Jose Garcia is the director of New Horizons, a substance abuse treatment program, as well as the chair of the Hispanic Advisory Committee for the City of Hermiston. For 30 years, he’s been doing outreach with the Latino/Latina/Latinx and Cuban communities in Hermiston and Pasco, Wash.
When it came time for him to get his COVID-19 vaccine, it was not an easy choice.
“I was afraid to go in,” he says. “As a kid, I was afraid of needles and blood, and I was in great distress during my appointment. But at the same time, I gained some courage, I even cried waiting for the nurse to poke my arm. It was real crying, real tears, but I came to understand that I need to lead by example and show that it is safe.”
Garcia’s outreach is boundless. He brings information – and personal protective equipment and food – to farmworkers and keeps his community informed through the weekly radio show on La Voz del Pueblo, which is broadcast across Eastern Oregon on Radio La Ley 100.1 FM.
“He’s done so much work in Umatilla and Morrow counties,” says Jorge Martinez Zapata with OHA’s Community Partner Outreach Program. “Jose goes out to these farms to help and serve and puts himself in harm’s way.”
“I believe if we go out there and give resources to 30 people, that’s 30 lives we’ve worked to save,” Garcia says. “Food boxes save lives.”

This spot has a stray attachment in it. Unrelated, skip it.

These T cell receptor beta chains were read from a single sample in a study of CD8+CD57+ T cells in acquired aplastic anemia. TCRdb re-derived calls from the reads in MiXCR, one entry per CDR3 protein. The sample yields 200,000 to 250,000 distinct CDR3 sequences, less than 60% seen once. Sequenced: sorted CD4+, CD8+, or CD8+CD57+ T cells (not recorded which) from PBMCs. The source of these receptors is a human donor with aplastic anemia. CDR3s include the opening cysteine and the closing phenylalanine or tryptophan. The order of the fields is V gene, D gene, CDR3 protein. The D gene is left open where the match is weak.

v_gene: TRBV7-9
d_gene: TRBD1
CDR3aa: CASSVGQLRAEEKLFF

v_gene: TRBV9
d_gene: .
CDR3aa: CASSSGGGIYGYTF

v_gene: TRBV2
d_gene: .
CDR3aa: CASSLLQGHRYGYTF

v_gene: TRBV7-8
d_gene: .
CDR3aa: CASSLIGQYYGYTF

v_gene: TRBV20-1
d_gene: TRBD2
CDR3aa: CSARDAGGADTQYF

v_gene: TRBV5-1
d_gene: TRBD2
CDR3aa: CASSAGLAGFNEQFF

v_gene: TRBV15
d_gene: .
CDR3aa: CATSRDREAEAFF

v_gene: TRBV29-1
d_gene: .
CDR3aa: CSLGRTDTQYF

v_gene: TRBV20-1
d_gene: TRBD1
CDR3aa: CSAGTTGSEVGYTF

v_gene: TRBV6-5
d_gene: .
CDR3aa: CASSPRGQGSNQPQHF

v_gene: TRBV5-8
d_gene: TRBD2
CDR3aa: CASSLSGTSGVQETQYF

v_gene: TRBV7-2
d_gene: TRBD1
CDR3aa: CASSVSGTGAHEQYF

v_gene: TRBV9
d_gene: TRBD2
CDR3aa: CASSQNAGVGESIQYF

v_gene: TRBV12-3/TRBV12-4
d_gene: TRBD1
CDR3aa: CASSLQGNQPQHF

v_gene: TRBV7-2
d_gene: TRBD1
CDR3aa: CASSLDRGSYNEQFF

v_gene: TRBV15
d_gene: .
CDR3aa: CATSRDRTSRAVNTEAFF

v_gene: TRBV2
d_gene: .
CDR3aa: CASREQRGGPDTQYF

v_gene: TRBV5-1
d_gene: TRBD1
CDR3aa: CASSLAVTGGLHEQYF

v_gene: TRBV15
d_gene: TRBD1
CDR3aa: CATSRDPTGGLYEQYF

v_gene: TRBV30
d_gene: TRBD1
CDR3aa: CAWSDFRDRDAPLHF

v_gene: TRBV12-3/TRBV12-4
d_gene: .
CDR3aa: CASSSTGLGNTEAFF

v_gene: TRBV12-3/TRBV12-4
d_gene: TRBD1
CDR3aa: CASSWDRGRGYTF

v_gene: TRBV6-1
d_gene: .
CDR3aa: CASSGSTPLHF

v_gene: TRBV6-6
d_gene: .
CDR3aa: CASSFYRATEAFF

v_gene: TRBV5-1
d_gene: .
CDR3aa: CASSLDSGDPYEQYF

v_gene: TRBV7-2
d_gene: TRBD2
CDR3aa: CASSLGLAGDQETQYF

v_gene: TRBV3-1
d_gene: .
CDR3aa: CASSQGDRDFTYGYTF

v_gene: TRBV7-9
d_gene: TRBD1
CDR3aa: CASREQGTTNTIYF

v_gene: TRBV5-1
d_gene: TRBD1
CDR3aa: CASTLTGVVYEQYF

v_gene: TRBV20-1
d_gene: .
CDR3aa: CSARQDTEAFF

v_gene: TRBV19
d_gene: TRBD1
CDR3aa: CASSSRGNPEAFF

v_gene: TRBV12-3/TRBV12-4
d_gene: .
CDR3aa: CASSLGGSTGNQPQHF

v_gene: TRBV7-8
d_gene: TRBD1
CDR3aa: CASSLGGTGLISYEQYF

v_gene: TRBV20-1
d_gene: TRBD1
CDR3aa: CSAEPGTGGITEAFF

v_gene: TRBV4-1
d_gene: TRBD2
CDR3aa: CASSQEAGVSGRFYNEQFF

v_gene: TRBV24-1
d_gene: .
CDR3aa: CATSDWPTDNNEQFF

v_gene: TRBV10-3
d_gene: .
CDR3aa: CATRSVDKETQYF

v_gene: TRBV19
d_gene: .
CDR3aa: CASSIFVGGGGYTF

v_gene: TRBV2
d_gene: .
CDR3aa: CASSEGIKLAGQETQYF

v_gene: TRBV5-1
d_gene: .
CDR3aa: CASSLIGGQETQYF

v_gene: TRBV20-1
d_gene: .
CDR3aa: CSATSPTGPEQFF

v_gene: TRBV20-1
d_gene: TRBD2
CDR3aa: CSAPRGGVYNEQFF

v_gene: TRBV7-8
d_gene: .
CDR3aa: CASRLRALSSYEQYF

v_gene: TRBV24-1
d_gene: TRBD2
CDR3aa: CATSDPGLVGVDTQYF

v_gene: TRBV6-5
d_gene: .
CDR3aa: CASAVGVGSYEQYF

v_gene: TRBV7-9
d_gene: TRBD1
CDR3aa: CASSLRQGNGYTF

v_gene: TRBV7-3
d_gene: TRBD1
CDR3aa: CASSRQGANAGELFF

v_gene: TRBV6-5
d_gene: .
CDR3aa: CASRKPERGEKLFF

So does correcting misinformation.
“Misconceptions are a big problem,” he says. “Some people have no trust in doctors; you see lots of reliance on home remedies.”
That is part of what drives his radio show, but it also informed his decision to get vaccinated.
“I’ve got to lead by example,” he told himself in the moment, “so I can bring it back to the show and tell callers, ‘Don’t be afraid.’ It’s nice to hear stories, and the more stories we hear, the more people understand.”
On his radio show, he told his story. And throughout the pandemic, callers have told their stories about how they’ve been affected by COVID-19. A lot of people have lost someone they love, and the show has connected them with grief resources too.
“I know others are worried about getting the vaccine, and I understand that feeling,” Garcia says.
But he did it anyway.
You can share your stories at the survey link in English or Spanish or use the hashtags #MyVaccineReason or #MiVozMiVacuna to share stories on your own social media channels. As we learn more about when and where vaccinations are available, information will continue to be posted at covidvaccine.oregon.gov and vacunacovid.oregon.gov.
This article first appeared in the March 25, 2021 issue of Oregon Coronavirus Update.